Letter: We must learn how to talk to each other again

Graphic by Lori Deaton

As [I reflect on the tragedy of the Parkland, Fla., school shootings], several things came to my mind. First and foremost was our current president and his incessant bleating about a wall across the southern border of the U.S.; his constant drumbeating about the need to secure our borders from drug dealers, rapists and murderers coming out of Mexico to get us all.

But as a former resident of public housing in Asheville, I, along with the majority of residents who also lived there, were beset by gun violence from the few, and I stress few, of our neighbors and their friends who choose to kill and maim because of idiotic disagreements or a few dollars owed. No Mexicans were involved, to my knowledge. I’ve watched the news as schools, nightclubs, concerts and churches were attacked and people were slaughtered. All done by the hands and minds of our fellow Americans.

Somehow our country has devolved into a land that when we disagree with one another’s politics, race, gender preference or religious choice, some of us feel it’s all right to kill them. I missed the meeting when this was agreed on as a rational form of dissent. I always vote, but I never voted for this madness.

The second thing that stood out for me was that in every school shooting, at the concert in Las Vegas and the church in Texas and on and on, these were perpetrated by white men, yet not one was reported as a “white on white” crime. When there is so much fuss about how disgusting “black on black” crime is — is there some distinction between the two? I think not, yet we hear how we who are black “kill each other” often as a justification for a victim of police violence against often unarmed black people.

A fact in point is I have no animosity against the police who do their job in a lawful and professional manner. They are an asset to our community and definitely needed. I will always maintain that if America ever wants to get a handle on this death and destruction by guns, then be fair about how it’s reported. Singling out one race while tacitly giving another a “Mulligan” is patently unfair: Murder is murder, and it’s wrong whether by black men, white men or police officers. This nonsense about “guns don’t kill people, people kill people” is disingenuous at best. Guns do kill people who use them to — guess what? Kill people! Guns do not shoot themselves.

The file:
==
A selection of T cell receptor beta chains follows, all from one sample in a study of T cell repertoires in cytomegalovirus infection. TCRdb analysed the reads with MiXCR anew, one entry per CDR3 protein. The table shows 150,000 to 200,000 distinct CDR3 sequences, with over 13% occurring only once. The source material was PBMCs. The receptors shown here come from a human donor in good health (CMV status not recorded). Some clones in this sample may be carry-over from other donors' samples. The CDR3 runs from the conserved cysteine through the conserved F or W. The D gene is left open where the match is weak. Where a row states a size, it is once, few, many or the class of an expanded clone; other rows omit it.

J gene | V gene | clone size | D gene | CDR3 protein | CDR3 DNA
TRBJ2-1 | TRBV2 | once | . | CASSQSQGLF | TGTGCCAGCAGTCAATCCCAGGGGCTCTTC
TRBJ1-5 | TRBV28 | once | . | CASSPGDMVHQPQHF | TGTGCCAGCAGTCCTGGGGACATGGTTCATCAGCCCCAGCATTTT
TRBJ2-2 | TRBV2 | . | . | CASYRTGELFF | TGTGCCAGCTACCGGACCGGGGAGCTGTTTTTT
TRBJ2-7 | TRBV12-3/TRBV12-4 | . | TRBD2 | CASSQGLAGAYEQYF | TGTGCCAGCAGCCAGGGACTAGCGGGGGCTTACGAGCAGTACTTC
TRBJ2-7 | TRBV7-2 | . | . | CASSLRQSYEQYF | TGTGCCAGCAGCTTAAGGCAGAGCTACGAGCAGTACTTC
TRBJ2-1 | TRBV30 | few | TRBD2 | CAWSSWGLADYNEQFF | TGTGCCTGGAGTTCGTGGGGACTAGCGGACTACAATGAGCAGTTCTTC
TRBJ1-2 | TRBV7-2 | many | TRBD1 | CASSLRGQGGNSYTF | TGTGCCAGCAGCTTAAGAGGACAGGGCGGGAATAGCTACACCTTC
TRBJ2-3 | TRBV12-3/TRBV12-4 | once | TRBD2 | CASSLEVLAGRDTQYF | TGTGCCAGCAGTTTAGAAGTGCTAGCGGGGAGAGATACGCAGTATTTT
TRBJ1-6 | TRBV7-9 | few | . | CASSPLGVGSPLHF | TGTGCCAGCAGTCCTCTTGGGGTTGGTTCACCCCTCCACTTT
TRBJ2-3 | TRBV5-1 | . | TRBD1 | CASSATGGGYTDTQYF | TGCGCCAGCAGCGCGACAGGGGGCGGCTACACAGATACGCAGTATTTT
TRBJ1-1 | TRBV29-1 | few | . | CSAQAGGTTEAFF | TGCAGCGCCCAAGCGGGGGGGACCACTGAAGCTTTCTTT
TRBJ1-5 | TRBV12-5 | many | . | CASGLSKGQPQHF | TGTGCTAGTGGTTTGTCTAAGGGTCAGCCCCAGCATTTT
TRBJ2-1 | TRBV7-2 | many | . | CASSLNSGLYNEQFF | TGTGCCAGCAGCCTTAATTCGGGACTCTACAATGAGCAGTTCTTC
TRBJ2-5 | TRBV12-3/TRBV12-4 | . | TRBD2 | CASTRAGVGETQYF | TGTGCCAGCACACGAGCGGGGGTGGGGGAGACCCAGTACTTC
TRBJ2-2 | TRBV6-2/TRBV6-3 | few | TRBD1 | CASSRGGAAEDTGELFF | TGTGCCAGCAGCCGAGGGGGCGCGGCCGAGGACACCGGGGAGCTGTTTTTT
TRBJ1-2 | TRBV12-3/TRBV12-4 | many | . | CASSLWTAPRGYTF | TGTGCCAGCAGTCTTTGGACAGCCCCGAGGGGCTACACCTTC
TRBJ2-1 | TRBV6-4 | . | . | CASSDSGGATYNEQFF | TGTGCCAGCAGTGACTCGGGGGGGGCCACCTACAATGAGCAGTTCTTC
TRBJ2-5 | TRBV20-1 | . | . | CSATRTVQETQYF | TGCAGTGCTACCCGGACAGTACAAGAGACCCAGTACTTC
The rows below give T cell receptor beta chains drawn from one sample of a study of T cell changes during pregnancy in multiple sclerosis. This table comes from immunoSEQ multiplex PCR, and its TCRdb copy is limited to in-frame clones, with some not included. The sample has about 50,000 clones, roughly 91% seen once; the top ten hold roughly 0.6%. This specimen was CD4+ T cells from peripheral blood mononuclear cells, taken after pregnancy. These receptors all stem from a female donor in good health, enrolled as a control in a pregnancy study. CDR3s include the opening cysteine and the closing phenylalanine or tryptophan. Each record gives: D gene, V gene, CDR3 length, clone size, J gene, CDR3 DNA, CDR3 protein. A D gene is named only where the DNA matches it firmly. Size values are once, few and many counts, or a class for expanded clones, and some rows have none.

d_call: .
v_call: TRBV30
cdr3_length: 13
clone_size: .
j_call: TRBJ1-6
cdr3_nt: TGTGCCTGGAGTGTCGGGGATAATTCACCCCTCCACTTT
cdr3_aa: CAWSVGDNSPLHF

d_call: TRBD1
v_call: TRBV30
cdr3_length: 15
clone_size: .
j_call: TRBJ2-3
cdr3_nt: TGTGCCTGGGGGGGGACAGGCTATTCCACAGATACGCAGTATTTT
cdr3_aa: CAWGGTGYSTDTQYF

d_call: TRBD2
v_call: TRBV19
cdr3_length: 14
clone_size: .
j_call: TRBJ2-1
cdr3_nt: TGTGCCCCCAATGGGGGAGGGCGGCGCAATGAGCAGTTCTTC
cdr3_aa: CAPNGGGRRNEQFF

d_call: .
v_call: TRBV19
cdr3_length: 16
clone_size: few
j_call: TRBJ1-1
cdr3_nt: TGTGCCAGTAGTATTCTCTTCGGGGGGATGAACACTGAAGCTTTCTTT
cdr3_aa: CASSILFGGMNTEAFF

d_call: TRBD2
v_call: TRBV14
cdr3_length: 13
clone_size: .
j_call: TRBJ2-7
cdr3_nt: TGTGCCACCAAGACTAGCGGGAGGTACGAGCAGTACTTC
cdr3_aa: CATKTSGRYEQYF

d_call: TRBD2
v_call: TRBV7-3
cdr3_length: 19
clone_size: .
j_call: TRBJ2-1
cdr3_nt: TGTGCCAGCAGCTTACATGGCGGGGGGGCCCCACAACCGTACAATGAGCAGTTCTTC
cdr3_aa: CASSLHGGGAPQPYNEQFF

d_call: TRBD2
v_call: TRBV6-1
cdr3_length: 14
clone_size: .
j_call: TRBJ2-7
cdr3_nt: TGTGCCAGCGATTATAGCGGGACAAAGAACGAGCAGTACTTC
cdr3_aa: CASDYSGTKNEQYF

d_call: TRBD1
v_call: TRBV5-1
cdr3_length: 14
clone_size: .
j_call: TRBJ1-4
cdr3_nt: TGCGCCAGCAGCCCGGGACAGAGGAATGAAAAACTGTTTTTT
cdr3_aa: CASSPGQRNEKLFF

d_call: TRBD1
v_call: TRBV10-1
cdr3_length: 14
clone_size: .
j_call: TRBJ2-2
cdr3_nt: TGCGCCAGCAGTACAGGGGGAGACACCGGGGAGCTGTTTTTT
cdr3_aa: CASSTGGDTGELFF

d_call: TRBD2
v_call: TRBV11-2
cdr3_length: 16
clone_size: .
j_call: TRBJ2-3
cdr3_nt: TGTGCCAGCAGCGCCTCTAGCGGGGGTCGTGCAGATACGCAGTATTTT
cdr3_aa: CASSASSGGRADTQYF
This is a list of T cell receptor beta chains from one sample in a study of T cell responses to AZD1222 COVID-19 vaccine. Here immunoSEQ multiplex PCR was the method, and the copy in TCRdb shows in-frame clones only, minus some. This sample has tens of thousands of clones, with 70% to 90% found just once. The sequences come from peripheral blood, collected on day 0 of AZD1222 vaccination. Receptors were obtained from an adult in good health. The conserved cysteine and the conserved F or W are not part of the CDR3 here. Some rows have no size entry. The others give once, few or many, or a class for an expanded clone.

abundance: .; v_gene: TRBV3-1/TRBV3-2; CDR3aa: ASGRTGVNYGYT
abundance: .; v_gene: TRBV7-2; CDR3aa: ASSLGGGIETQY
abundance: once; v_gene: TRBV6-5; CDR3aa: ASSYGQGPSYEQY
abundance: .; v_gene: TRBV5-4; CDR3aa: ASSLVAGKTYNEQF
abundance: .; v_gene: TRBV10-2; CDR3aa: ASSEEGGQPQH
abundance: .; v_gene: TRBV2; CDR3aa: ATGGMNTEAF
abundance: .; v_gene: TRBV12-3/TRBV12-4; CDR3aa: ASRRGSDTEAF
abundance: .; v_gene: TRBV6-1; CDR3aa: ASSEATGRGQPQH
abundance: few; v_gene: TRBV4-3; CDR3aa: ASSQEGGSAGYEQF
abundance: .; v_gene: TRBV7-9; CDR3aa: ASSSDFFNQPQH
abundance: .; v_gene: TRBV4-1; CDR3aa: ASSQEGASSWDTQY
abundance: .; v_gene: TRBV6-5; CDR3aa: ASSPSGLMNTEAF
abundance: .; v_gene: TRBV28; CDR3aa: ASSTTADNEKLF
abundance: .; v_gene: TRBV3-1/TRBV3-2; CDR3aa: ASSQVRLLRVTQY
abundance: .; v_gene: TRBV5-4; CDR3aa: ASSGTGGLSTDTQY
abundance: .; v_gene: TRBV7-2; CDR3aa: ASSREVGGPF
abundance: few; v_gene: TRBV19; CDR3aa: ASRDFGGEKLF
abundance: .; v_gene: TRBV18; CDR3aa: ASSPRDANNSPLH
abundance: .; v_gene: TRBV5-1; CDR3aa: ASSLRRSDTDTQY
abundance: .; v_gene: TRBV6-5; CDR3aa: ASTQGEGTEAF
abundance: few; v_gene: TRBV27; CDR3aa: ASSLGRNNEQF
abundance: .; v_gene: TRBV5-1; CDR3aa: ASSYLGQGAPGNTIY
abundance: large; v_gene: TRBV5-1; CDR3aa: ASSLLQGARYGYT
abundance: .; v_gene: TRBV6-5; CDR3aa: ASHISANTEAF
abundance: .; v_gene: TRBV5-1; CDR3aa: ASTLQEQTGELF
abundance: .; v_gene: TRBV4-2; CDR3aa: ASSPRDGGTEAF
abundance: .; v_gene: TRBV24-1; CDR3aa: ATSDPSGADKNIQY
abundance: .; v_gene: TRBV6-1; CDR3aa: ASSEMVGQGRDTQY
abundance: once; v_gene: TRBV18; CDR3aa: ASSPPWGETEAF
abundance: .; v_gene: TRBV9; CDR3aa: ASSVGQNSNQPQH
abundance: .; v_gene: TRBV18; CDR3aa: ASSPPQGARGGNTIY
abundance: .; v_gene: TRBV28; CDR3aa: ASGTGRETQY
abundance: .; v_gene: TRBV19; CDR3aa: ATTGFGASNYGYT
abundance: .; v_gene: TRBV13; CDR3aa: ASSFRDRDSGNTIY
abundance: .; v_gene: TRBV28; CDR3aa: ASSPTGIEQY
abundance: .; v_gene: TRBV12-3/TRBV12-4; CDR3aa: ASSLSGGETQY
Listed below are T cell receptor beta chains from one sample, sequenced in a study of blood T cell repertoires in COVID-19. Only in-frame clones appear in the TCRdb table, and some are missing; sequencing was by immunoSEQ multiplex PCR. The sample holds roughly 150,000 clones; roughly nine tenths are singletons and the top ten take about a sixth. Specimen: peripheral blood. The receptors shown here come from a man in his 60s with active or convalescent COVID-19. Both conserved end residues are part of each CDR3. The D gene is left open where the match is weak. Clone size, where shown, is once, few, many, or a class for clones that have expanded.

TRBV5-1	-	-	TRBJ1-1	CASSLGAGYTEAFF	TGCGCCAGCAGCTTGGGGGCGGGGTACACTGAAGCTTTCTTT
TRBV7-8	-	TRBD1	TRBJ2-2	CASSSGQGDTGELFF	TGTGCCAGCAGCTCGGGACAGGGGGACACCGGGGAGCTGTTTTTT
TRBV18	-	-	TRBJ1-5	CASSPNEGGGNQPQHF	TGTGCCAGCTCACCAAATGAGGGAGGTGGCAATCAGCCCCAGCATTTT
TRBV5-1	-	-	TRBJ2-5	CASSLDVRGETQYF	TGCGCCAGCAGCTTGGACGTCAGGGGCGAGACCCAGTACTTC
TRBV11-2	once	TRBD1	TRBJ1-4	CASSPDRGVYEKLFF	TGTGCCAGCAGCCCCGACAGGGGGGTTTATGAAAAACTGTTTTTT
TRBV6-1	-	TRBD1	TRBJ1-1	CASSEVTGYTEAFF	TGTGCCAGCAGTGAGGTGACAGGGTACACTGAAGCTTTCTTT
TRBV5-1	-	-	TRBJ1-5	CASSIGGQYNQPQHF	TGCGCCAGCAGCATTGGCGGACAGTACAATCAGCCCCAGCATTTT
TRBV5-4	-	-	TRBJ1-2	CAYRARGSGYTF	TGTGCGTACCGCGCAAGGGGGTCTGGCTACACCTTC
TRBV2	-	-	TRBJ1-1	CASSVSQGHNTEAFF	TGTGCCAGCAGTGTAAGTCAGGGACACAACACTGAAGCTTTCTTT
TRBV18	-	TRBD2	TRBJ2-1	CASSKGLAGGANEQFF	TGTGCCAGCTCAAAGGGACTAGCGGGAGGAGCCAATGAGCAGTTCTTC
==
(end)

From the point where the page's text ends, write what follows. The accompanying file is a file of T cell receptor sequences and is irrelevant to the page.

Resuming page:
We have to learn how to talk again even if we disagree. We have to be real about issues of race and see how America is losing its moral standing in the world. When I hear cries of “Make America Great Again,” my thoughts go to history. From all the thousands of books I have read, the only conclusion I can reach is America was only great before it was discovered by some white men who killed as many of the people who were here long before they came. America might have been great before these same men finished their slaughter of the indigenous people and the bison and kidnapped millions of people from their homeland in Africa to do what they obviously could not do without my ancestors.

The thanks they got was hatred, which has been passed down to me and the rest of the Americans of African descent. But I know no other land. This is my home. I have the right to live and prosper according to my works like every white man who walks this land with me. My three daughters have the same right to go to school with the children of white America without the fear of death or miseducation. I pray to the Source of All Things for sanity to reign again in this country because, as I see it, madness now rules.

— Robert White
Leicester

 

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9 thoughts on “Letter: We must learn how to talk to each other again

  1. Stan Hawkins

    I am sort of at a loss how to respond to this, but I will give it a try. The title of your post is unless I misunderstood is “We must learn how to talk to each other again.” So, after reading this three times, I am trying to imagine myself sitting across from you in a coffee shop or similar venue and I begin to listen to what you have to say.

    What I am hearing is that you begin by wishing that we could talk to one another, unless I misunderstand.

    1. Then you commence by criticizing my President of the US.
    2. Next, you criticize something that is important to me and that is the security of our homeland with border security a part of that concern.
    3. Next, you bring race into the conversation seemingly with the purpose to bait white people in order to put them on the defensive.
    4. As a gun owner and a believer in the 2nd amendment, how would you like for me to feel as you make your gun violence comments?
    5. Next, I hear you object to slogans about “Make America Great Again” etc., some of which I might agree with. How am I supposed to react to you when you provide a rundown of how you believe that America was never great unless we imagine what the pristine land must have been like before the destruction by our founders?